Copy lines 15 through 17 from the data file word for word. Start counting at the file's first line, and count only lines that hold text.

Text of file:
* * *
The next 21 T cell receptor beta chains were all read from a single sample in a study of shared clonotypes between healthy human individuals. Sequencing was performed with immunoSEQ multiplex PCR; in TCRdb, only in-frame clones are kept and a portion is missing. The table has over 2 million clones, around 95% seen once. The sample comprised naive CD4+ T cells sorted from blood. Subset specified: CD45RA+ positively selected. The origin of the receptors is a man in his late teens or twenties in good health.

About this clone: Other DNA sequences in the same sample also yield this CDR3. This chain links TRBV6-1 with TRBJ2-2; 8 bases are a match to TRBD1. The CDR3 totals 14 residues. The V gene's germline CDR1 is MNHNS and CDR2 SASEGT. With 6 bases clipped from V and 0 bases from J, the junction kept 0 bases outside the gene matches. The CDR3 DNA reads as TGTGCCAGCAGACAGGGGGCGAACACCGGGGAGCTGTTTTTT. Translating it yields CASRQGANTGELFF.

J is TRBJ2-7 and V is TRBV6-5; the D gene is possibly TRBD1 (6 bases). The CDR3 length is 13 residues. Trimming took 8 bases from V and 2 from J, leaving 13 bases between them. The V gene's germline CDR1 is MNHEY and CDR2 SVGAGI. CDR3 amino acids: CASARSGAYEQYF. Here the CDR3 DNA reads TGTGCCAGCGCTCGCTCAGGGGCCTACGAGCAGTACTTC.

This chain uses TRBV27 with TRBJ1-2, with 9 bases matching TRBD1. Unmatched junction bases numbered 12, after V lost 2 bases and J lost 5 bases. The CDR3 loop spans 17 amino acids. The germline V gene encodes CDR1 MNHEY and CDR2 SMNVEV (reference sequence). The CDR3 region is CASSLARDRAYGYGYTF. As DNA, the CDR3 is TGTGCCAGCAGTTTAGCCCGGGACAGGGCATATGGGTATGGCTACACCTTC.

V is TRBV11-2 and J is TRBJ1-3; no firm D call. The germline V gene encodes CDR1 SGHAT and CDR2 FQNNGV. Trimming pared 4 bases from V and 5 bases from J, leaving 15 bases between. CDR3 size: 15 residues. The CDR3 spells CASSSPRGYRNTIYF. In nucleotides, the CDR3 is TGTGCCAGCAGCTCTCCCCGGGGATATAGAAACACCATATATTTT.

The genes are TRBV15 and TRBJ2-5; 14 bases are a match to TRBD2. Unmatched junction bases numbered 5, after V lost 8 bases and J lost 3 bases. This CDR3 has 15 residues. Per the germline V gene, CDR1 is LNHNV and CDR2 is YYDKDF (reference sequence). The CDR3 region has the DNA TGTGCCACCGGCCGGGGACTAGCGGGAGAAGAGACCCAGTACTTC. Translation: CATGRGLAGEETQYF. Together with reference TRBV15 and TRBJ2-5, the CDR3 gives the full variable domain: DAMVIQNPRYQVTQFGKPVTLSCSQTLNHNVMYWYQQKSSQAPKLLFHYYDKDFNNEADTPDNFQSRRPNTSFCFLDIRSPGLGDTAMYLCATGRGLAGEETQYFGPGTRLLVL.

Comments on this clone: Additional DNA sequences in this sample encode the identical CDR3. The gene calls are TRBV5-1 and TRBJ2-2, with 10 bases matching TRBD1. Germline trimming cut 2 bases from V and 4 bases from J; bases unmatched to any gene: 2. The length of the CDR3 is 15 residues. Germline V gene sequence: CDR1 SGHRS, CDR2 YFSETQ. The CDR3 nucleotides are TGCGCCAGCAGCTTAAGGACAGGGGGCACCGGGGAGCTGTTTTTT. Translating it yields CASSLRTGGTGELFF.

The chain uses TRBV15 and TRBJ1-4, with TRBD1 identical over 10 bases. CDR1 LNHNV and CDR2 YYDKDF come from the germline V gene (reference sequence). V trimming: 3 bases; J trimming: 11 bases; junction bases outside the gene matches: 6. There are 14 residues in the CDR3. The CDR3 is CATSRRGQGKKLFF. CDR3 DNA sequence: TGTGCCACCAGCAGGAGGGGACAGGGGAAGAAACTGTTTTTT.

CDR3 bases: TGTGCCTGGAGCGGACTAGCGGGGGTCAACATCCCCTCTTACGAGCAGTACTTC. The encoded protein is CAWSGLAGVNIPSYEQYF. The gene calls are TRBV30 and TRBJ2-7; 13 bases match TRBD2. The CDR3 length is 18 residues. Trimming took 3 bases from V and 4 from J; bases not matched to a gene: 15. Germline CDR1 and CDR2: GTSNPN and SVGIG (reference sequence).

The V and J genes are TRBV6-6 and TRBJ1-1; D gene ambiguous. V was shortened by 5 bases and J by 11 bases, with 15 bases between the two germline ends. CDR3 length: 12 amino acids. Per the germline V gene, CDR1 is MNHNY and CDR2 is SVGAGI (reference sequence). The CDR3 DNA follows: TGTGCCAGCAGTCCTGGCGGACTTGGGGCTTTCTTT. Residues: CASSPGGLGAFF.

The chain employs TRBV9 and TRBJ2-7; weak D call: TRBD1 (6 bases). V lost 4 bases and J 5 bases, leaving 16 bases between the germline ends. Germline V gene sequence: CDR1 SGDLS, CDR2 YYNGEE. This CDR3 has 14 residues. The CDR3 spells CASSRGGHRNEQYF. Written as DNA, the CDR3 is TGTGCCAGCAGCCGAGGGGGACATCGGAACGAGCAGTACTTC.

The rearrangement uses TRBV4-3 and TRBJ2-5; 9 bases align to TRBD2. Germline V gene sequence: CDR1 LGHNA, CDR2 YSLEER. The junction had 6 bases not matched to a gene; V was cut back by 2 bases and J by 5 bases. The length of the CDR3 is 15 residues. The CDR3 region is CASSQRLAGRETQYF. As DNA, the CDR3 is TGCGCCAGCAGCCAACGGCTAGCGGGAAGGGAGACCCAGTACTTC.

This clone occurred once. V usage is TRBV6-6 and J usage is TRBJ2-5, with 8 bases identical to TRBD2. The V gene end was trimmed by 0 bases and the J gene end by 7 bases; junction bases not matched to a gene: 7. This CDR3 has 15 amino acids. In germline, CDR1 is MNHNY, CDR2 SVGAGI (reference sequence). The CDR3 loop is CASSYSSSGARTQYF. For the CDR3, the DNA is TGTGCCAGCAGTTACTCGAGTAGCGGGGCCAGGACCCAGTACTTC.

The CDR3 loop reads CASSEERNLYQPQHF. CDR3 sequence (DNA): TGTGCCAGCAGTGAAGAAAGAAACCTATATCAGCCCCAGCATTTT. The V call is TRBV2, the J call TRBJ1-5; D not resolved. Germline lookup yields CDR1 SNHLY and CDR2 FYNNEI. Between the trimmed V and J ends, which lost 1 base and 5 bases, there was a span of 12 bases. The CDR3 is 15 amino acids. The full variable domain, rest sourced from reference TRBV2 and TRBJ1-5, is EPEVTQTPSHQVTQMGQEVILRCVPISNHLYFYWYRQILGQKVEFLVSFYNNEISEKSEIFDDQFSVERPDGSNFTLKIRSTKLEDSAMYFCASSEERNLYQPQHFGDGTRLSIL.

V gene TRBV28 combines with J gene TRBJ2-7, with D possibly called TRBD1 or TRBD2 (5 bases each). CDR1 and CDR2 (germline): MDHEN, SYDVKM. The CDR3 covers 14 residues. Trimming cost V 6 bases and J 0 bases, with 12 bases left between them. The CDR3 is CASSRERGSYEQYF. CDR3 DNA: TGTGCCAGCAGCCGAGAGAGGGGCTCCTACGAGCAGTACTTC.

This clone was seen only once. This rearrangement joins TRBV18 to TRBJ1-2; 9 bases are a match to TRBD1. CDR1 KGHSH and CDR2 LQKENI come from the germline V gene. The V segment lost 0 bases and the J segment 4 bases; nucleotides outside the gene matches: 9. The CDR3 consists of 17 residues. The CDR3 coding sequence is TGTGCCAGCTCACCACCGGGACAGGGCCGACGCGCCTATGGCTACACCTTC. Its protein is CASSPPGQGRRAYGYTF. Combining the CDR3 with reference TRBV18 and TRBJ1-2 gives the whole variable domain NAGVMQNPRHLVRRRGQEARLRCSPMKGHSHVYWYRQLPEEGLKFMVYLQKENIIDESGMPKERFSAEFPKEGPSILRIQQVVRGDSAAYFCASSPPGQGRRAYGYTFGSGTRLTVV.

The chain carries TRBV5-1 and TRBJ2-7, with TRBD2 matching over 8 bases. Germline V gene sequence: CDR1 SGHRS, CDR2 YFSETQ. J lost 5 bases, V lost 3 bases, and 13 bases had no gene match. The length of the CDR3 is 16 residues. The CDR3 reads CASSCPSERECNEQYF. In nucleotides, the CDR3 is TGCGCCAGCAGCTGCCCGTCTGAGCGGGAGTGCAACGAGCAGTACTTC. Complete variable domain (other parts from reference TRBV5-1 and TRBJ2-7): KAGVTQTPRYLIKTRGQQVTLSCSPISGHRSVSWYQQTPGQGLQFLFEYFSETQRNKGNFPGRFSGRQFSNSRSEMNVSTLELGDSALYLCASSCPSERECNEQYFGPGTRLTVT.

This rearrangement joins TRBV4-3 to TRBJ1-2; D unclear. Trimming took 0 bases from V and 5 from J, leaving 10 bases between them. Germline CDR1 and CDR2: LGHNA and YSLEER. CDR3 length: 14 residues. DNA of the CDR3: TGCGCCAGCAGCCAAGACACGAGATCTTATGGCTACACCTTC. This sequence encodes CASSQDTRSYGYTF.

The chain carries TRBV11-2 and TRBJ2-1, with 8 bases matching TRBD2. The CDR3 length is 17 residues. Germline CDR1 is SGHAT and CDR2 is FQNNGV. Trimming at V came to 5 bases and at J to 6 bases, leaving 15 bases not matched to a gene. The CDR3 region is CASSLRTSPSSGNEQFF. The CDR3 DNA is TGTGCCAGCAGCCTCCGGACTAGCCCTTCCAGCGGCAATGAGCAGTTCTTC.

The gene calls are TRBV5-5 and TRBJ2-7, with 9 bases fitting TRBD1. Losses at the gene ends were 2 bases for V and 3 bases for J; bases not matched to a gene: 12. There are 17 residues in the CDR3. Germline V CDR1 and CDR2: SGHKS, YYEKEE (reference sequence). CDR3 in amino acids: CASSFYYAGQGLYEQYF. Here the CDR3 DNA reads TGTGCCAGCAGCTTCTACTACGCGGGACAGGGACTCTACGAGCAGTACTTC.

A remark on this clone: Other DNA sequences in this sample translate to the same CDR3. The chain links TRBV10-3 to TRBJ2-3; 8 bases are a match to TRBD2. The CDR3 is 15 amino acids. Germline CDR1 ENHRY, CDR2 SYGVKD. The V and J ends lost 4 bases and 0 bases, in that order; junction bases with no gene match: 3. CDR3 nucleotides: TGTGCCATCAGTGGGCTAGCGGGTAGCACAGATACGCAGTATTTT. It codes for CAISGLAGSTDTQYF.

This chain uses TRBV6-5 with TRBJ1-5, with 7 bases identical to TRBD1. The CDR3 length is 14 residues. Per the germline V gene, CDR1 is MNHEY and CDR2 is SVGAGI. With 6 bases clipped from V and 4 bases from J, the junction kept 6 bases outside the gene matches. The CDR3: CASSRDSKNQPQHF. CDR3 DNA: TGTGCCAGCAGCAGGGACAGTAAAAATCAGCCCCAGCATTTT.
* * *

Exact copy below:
V gene TRBV28 combines with J gene TRBJ2-7, with D possibly called TRBD1 or TRBD2 (5 bases each). CDR1 and CDR2 (germline): MDHEN, SYDVKM. The CDR3 covers 14 residues. Trimming cost V 6 bases and J 0 bases, with 12 bases left between them. The CDR3 is CASSRERGSYEQYF. CDR3 DNA: TGTGCCAGCAGCCGAGAGAGGGGCTCCTACGAGCAGTACTTC.

This clone was seen only once. This rearrangement joins TRBV18 to TRBJ1-2; 9 bases are a match to TRBD1. CDR1 KGHSH and CDR2 LQKENI come from the germline V gene. The V segment lost 0 bases and the J segment 4 bases; nucleotides outside the gene matches: 9. The CDR3 consists of 17 residues. The CDR3 coding sequence is TGTGCCAGCTCACCACCGGGACAGGGCCGACGCGCCTATGGCTACACCTTC. Its protein is CASSPPGQGRRAYGYTF. Combining the CDR3 with reference TRBV18 and TRBJ1-2 gives the whole variable domain NAGVMQNPRHLVRRRGQEARLRCSPMKGHSHVYWYRQLPEEGLKFMVYLQKENIIDESGMPKERFSAEFPKEGPSILRIQQVVRGDSAAYFCASSPPGQGRRAYGYTFGSGTRLTVV.

The chain carries TRBV5-1 and TRBJ2-7, with TRBD2 matching over 8 bases. Germline V gene sequence: CDR1 SGHRS, CDR2 YFSETQ. J lost 5 bases, V lost 3 bases, and 13 bases had no gene match. The length of the CDR3 is 16 residues. The CDR3 reads CASSCPSERECNEQYF. In nucleotides, the CDR3 is TGCGCCAGCAGCTGCCCGTCTGAGCGGGAGTGCAACGAGCAGTACTTC. Complete variable domain (other parts from reference TRBV5-1 and TRBJ2-7): KAGVTQTPRYLIKTRGQQVTLSCSPISGHRSVSWYQQTPGQGLQFLFEYFSETQRNKGNFPGRFSGRQFSNSRSEMNVSTLELGDSALYLCASSCPSERECNEQYFGPGTRLTVT.